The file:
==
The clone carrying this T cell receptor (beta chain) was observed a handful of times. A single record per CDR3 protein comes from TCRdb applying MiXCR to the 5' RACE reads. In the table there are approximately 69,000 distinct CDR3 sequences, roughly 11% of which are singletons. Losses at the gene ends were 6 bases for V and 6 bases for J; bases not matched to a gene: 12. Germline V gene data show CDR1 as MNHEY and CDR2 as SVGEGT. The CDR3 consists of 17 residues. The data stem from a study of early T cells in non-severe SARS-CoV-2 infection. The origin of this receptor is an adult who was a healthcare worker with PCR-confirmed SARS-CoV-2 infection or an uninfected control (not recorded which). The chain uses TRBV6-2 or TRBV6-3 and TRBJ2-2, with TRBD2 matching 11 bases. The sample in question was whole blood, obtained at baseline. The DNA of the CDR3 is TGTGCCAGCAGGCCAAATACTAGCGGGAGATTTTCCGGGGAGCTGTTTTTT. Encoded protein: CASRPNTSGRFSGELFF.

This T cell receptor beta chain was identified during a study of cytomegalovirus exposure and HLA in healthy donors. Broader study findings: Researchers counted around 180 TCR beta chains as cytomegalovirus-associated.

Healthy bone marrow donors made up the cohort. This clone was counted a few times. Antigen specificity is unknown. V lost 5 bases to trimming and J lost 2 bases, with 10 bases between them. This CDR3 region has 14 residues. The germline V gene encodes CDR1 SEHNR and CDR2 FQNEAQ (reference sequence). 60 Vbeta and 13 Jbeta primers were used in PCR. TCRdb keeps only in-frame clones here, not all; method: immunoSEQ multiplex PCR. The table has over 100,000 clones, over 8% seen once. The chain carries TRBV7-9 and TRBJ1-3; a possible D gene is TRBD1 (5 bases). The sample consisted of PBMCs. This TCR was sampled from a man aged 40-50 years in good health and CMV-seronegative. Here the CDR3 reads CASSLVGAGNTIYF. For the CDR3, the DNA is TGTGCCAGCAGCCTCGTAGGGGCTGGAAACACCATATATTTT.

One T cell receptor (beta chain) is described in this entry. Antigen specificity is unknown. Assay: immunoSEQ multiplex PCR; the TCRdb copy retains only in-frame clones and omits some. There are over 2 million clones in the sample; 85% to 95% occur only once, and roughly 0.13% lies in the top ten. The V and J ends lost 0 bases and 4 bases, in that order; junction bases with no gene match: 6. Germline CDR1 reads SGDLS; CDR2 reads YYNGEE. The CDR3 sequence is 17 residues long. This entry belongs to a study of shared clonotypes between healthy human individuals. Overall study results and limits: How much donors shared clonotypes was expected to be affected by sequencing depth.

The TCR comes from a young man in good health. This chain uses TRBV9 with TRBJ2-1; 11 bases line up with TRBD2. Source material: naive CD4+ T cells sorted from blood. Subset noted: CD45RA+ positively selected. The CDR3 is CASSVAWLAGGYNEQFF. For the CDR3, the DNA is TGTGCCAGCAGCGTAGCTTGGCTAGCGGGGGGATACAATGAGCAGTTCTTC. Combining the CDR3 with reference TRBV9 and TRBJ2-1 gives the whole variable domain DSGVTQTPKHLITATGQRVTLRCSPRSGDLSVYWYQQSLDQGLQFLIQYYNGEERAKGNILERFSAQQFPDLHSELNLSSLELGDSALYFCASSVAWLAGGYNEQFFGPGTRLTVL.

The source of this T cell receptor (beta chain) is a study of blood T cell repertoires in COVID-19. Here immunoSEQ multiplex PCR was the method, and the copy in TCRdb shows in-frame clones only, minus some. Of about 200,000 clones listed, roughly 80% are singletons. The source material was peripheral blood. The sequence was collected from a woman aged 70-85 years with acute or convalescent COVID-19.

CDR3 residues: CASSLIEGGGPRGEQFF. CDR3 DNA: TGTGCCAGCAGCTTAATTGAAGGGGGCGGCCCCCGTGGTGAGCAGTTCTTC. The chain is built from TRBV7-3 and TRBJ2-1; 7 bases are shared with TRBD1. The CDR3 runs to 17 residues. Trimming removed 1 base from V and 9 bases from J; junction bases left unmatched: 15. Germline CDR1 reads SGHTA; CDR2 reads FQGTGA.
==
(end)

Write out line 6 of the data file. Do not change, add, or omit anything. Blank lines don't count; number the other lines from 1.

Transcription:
The source of this T cell receptor (beta chain) is a study of blood T cell repertoires in COVID-19. Here immunoSEQ multiplex PCR was the method, and the copy in TCRdb shows in-frame clones only, minus some. Of about 200,000 clones listed, roughly 80% are singletons. The source material was peripheral blood. The sequence was collected from a woman aged 70-85 years with acute or convalescent COVID-19.